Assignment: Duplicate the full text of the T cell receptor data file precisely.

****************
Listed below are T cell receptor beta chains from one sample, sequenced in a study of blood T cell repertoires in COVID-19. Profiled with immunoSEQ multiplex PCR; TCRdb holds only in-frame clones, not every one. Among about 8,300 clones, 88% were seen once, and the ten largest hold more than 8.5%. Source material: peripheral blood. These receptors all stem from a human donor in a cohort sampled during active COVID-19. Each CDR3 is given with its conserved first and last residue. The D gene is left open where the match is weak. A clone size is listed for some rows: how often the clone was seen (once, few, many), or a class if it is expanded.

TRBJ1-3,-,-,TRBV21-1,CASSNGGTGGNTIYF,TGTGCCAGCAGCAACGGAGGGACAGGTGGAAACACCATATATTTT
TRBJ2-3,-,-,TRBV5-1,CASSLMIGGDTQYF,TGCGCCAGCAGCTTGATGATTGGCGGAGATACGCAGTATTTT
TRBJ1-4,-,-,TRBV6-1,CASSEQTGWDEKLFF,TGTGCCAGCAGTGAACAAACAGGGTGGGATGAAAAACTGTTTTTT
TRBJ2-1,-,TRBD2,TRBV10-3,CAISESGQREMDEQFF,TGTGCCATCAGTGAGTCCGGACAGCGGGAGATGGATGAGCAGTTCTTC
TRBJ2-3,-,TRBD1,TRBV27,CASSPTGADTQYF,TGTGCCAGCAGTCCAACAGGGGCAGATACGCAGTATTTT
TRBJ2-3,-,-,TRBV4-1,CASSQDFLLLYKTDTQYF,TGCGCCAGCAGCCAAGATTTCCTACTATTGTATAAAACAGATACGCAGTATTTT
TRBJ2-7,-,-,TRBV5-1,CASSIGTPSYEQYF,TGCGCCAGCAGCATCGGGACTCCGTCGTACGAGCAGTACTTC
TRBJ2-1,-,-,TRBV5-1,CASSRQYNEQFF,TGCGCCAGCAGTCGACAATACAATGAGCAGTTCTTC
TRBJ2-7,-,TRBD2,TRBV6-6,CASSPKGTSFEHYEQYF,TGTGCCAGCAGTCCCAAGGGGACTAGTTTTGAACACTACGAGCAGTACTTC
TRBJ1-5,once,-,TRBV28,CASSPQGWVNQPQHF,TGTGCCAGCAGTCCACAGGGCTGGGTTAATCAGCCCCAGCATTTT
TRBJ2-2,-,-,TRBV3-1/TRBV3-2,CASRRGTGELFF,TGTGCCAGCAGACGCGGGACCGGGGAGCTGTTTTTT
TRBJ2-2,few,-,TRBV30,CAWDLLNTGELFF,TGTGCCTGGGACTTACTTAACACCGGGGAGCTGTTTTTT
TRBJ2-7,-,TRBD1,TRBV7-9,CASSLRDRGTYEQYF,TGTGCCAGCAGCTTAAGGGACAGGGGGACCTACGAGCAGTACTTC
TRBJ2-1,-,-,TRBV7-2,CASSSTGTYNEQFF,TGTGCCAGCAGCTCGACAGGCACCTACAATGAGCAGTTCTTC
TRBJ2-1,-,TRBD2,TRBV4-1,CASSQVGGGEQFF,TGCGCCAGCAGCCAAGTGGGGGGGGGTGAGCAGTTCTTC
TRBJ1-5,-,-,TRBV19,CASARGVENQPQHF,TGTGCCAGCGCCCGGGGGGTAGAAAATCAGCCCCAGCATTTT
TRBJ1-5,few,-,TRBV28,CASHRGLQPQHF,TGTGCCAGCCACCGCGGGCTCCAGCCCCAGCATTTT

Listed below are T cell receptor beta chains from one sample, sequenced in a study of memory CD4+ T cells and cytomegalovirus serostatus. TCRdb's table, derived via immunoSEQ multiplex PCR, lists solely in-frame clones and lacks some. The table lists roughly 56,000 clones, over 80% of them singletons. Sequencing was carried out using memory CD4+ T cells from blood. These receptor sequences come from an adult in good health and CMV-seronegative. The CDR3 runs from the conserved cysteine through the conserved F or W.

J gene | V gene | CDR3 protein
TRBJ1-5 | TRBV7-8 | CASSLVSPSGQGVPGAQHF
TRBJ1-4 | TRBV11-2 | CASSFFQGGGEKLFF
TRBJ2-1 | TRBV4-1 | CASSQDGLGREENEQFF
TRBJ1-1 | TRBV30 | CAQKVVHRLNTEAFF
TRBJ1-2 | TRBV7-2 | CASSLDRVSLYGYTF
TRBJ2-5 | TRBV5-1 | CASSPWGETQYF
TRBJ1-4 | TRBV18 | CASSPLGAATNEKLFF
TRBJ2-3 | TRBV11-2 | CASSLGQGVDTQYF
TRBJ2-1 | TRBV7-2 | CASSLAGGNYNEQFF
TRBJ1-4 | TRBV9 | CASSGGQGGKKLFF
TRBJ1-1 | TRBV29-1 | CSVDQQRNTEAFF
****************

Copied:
Listed below are T cell receptor beta chains from one sample, sequenced in a study of blood T cell repertoires in COVID-19. Profiled with immunoSEQ multiplex PCR; TCRdb holds only in-frame clones, not every one. Among about 8,300 clones, 88% were seen once, and the ten largest hold more than 8.5%. Source material: peripheral blood. These receptors all stem from a human donor in a cohort sampled during active COVID-19. Each CDR3 is given with its conserved first and last residue. The D gene is left open where the match is weak. A clone size is listed for some rows: how often the clone was seen (once, few, many), or a class if it is expanded.

TRBJ1-3,-,-,TRBV21-1,CASSNGGTGGNTIYF,TGTGCCAGCAGCAACGGAGGGACAGGTGGAAACACCATATATTTT
TRBJ2-3,-,-,TRBV5-1,CASSLMIGGDTQYF,TGCGCCAGCAGCTTGATGATTGGCGGAGATACGCAGTATTTT
TRBJ1-4,-,-,TRBV6-1,CASSEQTGWDEKLFF,TGTGCCAGCAGTGAACAAACAGGGTGGGATGAAAAACTGTTTTTT
TRBJ2-1,-,TRBD2,TRBV10-3,CAISESGQREMDEQFF,TGTGCCATCAGTGAGTCCGGACAGCGGGAGATGGATGAGCAGTTCTTC
TRBJ2-3,-,TRBD1,TRBV27,CASSPTGADTQYF,TGTGCCAGCAGTCCAACAGGGGCAGATACGCAGTATTTT
TRBJ2-3,-,-,TRBV4-1,CASSQDFLLLYKTDTQYF,TGCGCCAGCAGCCAAGATTTCCTACTATTGTATAAAACAGATACGCAGTATTTT
TRBJ2-7,-,-,TRBV5-1,CASSIGTPSYEQYF,TGCGCCAGCAGCATCGGGACTCCGTCGTACGAGCAGTACTTC
TRBJ2-1,-,-,TRBV5-1,CASSRQYNEQFF,TGCGCCAGCAGTCGACAATACAATGAGCAGTTCTTC
TRBJ2-7,-,TRBD2,TRBV6-6,CASSPKGTSFEHYEQYF,TGTGCCAGCAGTCCCAAGGGGACTAGTTTTGAACACTACGAGCAGTACTTC
TRBJ1-5,once,-,TRBV28,CASSPQGWVNQPQHF,TGTGCCAGCAGTCCACAGGGCTGGGTTAATCAGCCCCAGCATTTT
TRBJ2-2,-,-,TRBV3-1/TRBV3-2,CASRRGTGELFF,TGTGCCAGCAGACGCGGGACCGGGGAGCTGTTTTTT
TRBJ2-2,few,-,TRBV30,CAWDLLNTGELFF,TGTGCCTGGGACTTACTTAACACCGGGGAGCTGTTTTTT
TRBJ2-7,-,TRBD1,TRBV7-9,CASSLRDRGTYEQYF,TGTGCCAGCAGCTTAAGGGACAGGGGGACCTACGAGCAGTACTTC
TRBJ2-1,-,-,TRBV7-2,CASSSTGTYNEQFF,TGTGCCAGCAGCTCGACAGGCACCTACAATGAGCAGTTCTTC
TRBJ2-1,-,TRBD2,TRBV4-1,CASSQVGGGEQFF,TGCGCCAGCAGCCAAGTGGGGGGGGGTGAGCAGTTCTTC
TRBJ1-5,-,-,TRBV19,CASARGVENQPQHF,TGTGCCAGCGCCCGGGGGGTAGAAAATCAGCCCCAGCATTTT
TRBJ1-5,few,-,TRBV28,CASHRGLQPQHF,TGTGCCAGCCACCGCGGGCTCCAGCCCCAGCATTTT

Listed below are T cell receptor beta chains from one sample, sequenced in a study of memory CD4+ T cells and cytomegalovirus serostatus. TCRdb's table, derived via immunoSEQ multiplex PCR, lists solely in-frame clones and lacks some. The table lists roughly 56,000 clones, over 80% of them singletons. Sequencing was carried out using memory CD4+ T cells from blood. These receptor sequences come from an adult in good health and CMV-seronegative. The CDR3 runs from the conserved cysteine through the conserved F or W.

J gene | V gene | CDR3 protein
TRBJ1-5 | TRBV7-8 | CASSLVSPSGQGVPGAQHF
TRBJ1-4 | TRBV11-2 | CASSFFQGGGEKLFF
TRBJ2-1 | TRBV4-1 | CASSQDGLGREENEQFF
TRBJ1-1 | TRBV30 | CAQKVVHRLNTEAFF
TRBJ1-2 | TRBV7-2 | CASSLDRVSLYGYTF
TRBJ2-5 | TRBV5-1 | CASSPWGETQYF
TRBJ1-4 | TRBV18 | CASSPLGAATNEKLFF
TRBJ2-3 | TRBV11-2 | CASSLGQGVDTQYF
TRBJ2-1 | TRBV7-2 | CASSLAGGNYNEQFF
TRBJ1-4 | TRBV9 | CASSGGQGGKKLFF
TRBJ1-1 | TRBV29-1 | CSVDQQRNTEAFF